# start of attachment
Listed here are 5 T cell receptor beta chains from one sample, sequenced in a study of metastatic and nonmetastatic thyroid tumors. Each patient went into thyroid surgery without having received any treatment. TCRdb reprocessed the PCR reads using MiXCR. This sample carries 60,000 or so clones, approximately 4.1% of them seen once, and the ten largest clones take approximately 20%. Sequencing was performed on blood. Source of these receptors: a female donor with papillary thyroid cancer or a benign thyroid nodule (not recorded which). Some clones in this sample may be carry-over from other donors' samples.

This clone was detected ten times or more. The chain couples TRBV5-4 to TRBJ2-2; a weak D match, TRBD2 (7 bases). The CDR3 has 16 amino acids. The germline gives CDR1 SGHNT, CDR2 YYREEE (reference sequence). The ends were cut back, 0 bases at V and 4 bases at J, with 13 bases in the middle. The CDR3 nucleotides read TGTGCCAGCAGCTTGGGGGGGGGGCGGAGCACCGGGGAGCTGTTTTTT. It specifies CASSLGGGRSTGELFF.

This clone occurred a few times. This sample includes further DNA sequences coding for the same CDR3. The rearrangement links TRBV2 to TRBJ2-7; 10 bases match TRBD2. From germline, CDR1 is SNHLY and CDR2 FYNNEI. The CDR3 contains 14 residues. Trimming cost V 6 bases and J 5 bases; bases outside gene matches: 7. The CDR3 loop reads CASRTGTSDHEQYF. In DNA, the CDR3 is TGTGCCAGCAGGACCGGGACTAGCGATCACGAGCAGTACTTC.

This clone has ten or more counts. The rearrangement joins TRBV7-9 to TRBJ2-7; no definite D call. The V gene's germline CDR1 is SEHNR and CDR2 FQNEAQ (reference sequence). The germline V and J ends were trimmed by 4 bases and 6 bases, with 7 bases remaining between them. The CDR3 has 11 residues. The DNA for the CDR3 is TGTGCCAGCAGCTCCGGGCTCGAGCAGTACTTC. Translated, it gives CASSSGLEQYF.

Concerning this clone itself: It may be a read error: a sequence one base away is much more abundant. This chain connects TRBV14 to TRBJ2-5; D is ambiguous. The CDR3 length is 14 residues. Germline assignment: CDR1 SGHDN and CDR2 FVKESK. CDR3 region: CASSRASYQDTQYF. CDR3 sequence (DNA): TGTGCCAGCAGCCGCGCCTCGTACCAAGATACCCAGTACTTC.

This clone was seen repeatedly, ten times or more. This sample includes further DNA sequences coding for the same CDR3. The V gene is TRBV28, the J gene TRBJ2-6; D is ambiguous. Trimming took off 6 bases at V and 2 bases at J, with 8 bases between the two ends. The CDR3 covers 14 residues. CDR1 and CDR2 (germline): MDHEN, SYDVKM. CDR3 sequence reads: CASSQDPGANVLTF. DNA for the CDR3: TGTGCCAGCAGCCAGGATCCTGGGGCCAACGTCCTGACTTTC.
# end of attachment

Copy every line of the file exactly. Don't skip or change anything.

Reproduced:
Listed here are 5 T cell receptor beta chains from one sample, sequenced in a study of metastatic and nonmetastatic thyroid tumors. Each patient went into thyroid surgery without having received any treatment. TCRdb reprocessed the PCR reads using MiXCR. This sample carries 60,000 or so clones, approximately 4.1% of them seen once, and the ten largest clones take approximately 20%. Sequencing was performed on blood. Source of these receptors: a female donor with papillary thyroid cancer or a benign thyroid nodule (not recorded which). Some clones in this sample may be carry-over from other donors' samples.

This clone was detected ten times or more. The chain couples TRBV5-4 to TRBJ2-2; a weak D match, TRBD2 (7 bases). The CDR3 has 16 amino acids. The germline gives CDR1 SGHNT, CDR2 YYREEE (reference sequence). The ends were cut back, 0 bases at V and 4 bases at J, with 13 bases in the middle. The CDR3 nucleotides read TGTGCCAGCAGCTTGGGGGGGGGGCGGAGCACCGGGGAGCTGTTTTTT. It specifies CASSLGGGRSTGELFF.

This clone occurred a few times. This sample includes further DNA sequences coding for the same CDR3. The rearrangement links TRBV2 to TRBJ2-7; 10 bases match TRBD2. From germline, CDR1 is SNHLY and CDR2 FYNNEI. The CDR3 contains 14 residues. Trimming cost V 6 bases and J 5 bases; bases outside gene matches: 7. The CDR3 loop reads CASRTGTSDHEQYF. In DNA, the CDR3 is TGTGCCAGCAGGACCGGGACTAGCGATCACGAGCAGTACTTC.

This clone has ten or more counts. The rearrangement joins TRBV7-9 to TRBJ2-7; no definite D call. The V gene's germline CDR1 is SEHNR and CDR2 FQNEAQ (reference sequence). The germline V and J ends were trimmed by 4 bases and 6 bases, with 7 bases remaining between them. The CDR3 has 11 residues. The DNA for the CDR3 is TGTGCCAGCAGCTCCGGGCTCGAGCAGTACTTC. Translated, it gives CASSSGLEQYF.

Concerning this clone itself: It may be a read error: a sequence one base away is much more abundant. This chain connects TRBV14 to TRBJ2-5; D is ambiguous. The CDR3 length is 14 residues. Germline assignment: CDR1 SGHDN and CDR2 FVKESK. CDR3 region: CASSRASYQDTQYF. CDR3 sequence (DNA): TGTGCCAGCAGCCGCGCCTCGTACCAAGATACCCAGTACTTC.

This clone was seen repeatedly, ten times or more. This sample includes further DNA sequences coding for the same CDR3. The V gene is TRBV28, the J gene TRBJ2-6; D is ambiguous. Trimming took off 6 bases at V and 2 bases at J, with 8 bases between the two ends. The CDR3 covers 14 residues. CDR1 and CDR2 (germline): MDHEN, SYDVKM. CDR3 sequence reads: CASSQDPGANVLTF. DNA for the CDR3: TGTGCCAGCAGCCAGGATCCTGGGGCCAACGTCCTGACTTTC.